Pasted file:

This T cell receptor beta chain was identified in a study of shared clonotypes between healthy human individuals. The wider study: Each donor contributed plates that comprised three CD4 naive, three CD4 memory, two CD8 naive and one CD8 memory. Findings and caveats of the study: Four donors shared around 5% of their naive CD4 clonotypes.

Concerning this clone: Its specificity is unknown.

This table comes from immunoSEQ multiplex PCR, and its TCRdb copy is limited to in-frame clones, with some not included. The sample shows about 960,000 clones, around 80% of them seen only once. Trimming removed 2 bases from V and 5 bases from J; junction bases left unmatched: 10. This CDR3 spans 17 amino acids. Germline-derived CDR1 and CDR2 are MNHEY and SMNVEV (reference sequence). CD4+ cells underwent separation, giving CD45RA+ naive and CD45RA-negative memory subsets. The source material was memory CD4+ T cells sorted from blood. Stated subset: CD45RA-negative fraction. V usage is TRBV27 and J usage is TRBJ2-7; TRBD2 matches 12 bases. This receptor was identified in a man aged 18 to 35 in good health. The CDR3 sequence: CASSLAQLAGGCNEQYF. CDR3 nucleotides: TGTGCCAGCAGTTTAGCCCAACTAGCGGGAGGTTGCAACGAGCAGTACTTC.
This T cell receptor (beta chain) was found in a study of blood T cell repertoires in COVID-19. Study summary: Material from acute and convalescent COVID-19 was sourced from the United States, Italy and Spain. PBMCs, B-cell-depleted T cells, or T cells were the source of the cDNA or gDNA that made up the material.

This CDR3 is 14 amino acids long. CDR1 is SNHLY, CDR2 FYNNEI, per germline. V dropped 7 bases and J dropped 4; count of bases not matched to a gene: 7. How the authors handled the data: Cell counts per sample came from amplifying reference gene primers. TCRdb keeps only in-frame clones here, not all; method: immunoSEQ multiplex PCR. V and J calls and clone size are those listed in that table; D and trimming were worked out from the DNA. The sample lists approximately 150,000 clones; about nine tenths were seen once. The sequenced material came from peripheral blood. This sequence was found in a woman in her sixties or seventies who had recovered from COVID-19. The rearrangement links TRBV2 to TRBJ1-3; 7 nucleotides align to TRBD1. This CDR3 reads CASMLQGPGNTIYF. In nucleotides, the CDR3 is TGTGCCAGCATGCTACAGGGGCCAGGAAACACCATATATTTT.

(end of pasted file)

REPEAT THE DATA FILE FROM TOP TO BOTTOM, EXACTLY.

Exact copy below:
This T cell receptor beta chain was identified in a study of shared clonotypes between healthy human individuals. The wider study: Each donor contributed plates that comprised three CD4 naive, three CD4 memory, two CD8 naive and one CD8 memory. Findings and caveats of the study: Four donors shared around 5% of their naive CD4 clonotypes.

Concerning this clone: Its specificity is unknown.

This table comes from immunoSEQ multiplex PCR, and its TCRdb copy is limited to in-frame clones, with some not included. The sample shows about 960,000 clones, around 80% of them seen only once. Trimming removed 2 bases from V and 5 bases from J; junction bases left unmatched: 10. This CDR3 spans 17 amino acids. Germline-derived CDR1 and CDR2 are MNHEY and SMNVEV (reference sequence). CD4+ cells underwent separation, giving CD45RA+ naive and CD45RA-negative memory subsets. The source material was memory CD4+ T cells sorted from blood. Stated subset: CD45RA-negative fraction. V usage is TRBV27 and J usage is TRBJ2-7; TRBD2 matches 12 bases. This receptor was identified in a man aged 18 to 35 in good health. The CDR3 sequence: CASSLAQLAGGCNEQYF. CDR3 nucleotides: TGTGCCAGCAGTTTAGCCCAACTAGCGGGAGGTTGCAACGAGCAGTACTTC.
This T cell receptor (beta chain) was found in a study of blood T cell repertoires in COVID-19. Study summary: Material from acute and convalescent COVID-19 was sourced from the United States, Italy and Spain. PBMCs, B-cell-depleted T cells, or T cells were the source of the cDNA or gDNA that made up the material.

This CDR3 is 14 amino acids long. CDR1 is SNHLY, CDR2 FYNNEI, per germline. V dropped 7 bases and J dropped 4; count of bases not matched to a gene: 7. How the authors handled the data: Cell counts per sample came from amplifying reference gene primers. TCRdb keeps only in-frame clones here, not all; method: immunoSEQ multiplex PCR. V and J calls and clone size are those listed in that table; D and trimming were worked out from the DNA. The sample lists approximately 150,000 clones; about nine tenths were seen once. The sequenced material came from peripheral blood. This sequence was found in a woman in her sixties or seventies who had recovered from COVID-19. The rearrangement links TRBV2 to TRBJ1-3; 7 nucleotides align to TRBD1. This CDR3 reads CASMLQGPGNTIYF. In nucleotides, the CDR3 is TGTGCCAGCATGCTACAGGGGCCAGGAAACACCATATATTTT.